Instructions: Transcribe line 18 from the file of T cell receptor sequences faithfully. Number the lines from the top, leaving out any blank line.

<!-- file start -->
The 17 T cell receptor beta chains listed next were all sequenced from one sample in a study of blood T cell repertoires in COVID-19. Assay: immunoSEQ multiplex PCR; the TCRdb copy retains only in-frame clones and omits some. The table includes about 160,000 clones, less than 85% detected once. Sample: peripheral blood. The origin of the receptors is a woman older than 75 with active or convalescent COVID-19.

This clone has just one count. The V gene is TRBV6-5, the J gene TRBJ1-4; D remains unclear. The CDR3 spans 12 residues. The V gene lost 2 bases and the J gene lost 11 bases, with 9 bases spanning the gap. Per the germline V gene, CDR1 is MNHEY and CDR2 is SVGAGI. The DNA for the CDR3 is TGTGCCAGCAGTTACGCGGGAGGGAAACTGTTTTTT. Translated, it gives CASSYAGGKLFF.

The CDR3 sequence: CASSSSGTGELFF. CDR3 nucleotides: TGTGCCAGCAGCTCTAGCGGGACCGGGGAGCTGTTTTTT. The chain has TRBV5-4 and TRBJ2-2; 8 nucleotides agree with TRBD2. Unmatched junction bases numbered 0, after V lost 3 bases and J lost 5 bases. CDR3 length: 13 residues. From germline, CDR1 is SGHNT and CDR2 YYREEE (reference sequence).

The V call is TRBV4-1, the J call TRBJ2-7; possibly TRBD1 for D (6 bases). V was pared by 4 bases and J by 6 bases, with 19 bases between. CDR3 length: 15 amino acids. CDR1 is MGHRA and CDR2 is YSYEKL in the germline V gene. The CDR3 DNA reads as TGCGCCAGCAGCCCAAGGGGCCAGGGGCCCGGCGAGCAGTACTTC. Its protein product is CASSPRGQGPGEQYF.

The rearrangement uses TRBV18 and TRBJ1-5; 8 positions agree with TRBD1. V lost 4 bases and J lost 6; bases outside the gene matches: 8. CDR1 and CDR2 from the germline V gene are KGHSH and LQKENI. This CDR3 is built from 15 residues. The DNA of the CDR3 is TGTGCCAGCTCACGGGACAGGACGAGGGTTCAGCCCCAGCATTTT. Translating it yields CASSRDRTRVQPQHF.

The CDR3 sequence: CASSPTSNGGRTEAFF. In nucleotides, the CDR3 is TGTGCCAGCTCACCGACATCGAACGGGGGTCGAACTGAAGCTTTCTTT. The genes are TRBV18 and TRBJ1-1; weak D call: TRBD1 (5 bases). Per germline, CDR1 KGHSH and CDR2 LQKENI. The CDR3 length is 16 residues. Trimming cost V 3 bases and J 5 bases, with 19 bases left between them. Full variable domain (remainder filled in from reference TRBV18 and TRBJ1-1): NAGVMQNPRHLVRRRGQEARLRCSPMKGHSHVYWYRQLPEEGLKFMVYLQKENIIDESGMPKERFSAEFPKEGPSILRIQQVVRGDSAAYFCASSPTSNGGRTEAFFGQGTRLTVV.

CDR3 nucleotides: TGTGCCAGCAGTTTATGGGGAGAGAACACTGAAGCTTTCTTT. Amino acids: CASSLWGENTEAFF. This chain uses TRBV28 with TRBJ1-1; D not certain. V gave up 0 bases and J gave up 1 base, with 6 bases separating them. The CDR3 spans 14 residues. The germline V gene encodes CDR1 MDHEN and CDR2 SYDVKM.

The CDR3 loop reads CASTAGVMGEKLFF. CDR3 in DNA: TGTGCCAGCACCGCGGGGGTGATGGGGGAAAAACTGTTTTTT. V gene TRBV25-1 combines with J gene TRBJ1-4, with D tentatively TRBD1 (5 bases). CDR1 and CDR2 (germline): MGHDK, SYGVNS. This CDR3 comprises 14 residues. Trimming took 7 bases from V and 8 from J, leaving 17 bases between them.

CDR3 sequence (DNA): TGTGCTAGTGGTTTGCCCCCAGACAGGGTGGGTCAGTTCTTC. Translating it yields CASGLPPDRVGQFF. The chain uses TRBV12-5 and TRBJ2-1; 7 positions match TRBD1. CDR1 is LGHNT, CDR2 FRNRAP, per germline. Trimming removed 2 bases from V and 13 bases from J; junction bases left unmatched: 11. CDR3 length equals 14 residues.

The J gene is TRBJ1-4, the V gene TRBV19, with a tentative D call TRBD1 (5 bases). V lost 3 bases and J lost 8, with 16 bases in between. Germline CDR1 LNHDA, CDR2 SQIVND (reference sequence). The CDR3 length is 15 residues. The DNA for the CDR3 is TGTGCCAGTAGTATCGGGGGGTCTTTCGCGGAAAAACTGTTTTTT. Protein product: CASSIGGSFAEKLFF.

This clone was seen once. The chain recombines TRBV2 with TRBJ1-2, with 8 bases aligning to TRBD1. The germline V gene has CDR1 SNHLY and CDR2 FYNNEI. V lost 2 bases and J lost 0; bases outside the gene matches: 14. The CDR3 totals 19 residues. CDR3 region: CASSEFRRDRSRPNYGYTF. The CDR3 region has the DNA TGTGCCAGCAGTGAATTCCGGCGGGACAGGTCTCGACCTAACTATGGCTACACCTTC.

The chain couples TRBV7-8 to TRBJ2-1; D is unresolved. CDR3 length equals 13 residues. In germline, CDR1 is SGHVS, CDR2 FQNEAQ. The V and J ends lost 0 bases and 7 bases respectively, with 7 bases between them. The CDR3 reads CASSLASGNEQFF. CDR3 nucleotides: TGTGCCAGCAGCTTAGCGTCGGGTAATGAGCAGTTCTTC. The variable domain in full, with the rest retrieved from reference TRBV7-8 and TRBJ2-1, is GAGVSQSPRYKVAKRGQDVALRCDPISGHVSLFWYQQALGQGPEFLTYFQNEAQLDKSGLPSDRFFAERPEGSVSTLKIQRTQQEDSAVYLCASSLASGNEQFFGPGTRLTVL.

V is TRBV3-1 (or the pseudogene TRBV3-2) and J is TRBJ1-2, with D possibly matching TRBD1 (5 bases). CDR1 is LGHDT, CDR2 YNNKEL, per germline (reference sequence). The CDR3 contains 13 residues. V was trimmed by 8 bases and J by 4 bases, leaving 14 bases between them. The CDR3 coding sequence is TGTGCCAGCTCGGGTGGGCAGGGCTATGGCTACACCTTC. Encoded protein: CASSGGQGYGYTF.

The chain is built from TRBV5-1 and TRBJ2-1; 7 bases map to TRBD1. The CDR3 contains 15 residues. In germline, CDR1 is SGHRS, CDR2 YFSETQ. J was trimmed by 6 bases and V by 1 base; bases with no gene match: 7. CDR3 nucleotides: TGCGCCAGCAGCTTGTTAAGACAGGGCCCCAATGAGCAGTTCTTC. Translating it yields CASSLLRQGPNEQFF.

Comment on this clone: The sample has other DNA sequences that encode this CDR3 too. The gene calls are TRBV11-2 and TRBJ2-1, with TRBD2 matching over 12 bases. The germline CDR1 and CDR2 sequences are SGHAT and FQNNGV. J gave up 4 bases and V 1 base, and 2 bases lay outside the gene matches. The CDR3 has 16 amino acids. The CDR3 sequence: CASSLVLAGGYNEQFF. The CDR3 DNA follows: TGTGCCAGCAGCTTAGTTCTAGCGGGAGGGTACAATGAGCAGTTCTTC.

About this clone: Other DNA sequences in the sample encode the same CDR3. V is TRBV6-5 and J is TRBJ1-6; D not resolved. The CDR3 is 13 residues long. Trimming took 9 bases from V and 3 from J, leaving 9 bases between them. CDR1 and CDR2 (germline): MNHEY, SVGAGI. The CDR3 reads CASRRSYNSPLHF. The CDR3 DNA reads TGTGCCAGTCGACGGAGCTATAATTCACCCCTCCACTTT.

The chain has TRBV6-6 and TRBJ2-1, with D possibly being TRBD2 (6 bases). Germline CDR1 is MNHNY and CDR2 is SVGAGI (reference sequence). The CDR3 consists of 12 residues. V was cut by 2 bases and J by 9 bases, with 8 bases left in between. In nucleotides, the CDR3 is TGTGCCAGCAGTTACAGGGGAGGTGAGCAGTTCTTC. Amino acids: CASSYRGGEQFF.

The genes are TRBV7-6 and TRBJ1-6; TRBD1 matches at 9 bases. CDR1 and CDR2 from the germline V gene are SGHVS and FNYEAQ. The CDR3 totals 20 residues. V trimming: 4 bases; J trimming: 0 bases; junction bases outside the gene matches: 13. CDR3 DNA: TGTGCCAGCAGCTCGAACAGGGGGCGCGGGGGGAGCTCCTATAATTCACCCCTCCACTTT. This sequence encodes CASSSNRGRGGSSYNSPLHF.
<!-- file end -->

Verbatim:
The genes are TRBV7-6 and TRBJ1-6; TRBD1 matches at 9 bases. CDR1 and CDR2 from the germline V gene are SGHVS and FNYEAQ. The CDR3 totals 20 residues. V trimming: 4 bases; J trimming: 0 bases; junction bases outside the gene matches: 13. CDR3 DNA: TGTGCCAGCAGCTCGAACAGGGGGCGCGGGGGGAGCTCCTATAATTCACCCCTCCACTTT. This sequence encodes CASSSNRGRGGSSYNSPLHF.